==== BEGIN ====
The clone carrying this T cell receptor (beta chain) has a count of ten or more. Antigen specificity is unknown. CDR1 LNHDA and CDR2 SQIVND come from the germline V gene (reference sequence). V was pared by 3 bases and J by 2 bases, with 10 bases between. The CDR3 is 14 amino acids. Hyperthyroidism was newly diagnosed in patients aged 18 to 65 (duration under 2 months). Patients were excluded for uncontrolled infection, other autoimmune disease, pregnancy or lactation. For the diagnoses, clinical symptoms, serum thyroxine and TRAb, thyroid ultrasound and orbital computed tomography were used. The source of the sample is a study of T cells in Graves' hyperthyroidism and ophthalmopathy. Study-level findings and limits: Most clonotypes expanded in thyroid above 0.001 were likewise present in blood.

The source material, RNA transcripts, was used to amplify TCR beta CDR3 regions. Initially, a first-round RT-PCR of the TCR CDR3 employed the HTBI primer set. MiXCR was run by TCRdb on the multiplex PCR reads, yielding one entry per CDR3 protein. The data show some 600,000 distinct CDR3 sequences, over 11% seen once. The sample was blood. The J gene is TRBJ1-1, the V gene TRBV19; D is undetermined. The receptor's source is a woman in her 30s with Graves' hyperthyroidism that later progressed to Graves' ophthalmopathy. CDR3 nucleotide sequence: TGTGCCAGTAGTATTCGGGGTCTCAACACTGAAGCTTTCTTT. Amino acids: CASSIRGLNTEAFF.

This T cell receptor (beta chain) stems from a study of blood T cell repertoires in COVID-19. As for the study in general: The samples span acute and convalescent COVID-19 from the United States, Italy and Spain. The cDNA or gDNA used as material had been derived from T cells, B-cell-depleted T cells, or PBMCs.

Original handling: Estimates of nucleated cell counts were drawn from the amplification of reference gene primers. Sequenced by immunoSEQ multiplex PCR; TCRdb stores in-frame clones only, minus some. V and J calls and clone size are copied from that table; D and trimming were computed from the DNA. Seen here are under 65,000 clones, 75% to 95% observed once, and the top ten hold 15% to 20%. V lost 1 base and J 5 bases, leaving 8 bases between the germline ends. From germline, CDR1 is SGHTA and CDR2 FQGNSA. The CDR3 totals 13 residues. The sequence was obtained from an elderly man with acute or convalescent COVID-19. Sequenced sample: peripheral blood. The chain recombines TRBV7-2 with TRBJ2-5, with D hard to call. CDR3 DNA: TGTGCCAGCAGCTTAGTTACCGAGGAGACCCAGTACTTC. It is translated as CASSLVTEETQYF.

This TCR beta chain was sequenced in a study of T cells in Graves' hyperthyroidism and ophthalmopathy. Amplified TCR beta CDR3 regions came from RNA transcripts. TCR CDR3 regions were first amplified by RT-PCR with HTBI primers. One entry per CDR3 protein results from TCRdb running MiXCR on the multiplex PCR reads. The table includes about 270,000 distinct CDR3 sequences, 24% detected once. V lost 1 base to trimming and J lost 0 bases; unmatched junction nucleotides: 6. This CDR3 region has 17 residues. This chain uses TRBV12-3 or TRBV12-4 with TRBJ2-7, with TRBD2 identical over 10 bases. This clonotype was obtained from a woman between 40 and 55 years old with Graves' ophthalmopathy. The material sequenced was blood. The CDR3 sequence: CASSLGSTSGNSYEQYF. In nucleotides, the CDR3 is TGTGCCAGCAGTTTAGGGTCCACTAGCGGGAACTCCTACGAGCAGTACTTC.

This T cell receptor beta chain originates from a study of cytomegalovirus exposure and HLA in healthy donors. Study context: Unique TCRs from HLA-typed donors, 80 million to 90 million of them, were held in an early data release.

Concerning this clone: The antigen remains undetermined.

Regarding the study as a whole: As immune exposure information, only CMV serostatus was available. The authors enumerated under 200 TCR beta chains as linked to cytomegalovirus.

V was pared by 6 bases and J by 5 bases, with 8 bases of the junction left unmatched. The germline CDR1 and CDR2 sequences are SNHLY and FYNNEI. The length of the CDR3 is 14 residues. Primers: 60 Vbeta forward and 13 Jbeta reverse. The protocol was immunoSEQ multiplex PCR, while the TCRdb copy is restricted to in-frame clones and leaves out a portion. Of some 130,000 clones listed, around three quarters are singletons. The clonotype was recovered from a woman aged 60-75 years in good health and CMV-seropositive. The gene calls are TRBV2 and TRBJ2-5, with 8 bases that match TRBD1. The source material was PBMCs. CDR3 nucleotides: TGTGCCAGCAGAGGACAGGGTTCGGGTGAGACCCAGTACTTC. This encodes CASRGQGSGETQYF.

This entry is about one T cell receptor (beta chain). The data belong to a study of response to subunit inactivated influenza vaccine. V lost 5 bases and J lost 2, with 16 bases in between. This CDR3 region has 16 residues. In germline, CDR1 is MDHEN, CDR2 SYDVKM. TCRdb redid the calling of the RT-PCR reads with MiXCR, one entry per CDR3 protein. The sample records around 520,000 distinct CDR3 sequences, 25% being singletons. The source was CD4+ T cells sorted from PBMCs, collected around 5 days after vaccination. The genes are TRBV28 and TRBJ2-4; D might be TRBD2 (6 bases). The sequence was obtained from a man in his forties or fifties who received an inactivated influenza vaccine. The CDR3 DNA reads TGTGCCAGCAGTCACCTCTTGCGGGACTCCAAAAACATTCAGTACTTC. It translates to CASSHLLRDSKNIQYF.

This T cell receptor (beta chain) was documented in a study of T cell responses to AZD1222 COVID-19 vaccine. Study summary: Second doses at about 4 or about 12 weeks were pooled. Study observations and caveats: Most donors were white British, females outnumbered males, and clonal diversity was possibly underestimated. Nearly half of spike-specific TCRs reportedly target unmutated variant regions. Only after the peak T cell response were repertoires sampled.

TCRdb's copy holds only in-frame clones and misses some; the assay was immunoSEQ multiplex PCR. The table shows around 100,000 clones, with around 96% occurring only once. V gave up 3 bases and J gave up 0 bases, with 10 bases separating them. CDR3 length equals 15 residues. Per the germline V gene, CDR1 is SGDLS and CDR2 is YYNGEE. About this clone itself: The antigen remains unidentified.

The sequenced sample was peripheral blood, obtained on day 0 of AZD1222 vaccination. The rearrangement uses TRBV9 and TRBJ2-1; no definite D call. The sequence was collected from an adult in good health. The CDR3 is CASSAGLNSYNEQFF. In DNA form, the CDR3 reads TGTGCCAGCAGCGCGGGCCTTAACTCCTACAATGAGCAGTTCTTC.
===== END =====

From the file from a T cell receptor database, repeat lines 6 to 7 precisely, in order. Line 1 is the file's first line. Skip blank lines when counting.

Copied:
This T cell receptor beta chain originates from a study of cytomegalovirus exposure and HLA in healthy donors. Study context: Unique TCRs from HLA-typed donors, 80 million to 90 million of them, were held in an early data release.

Concerning this clone: The antigen remains undetermined.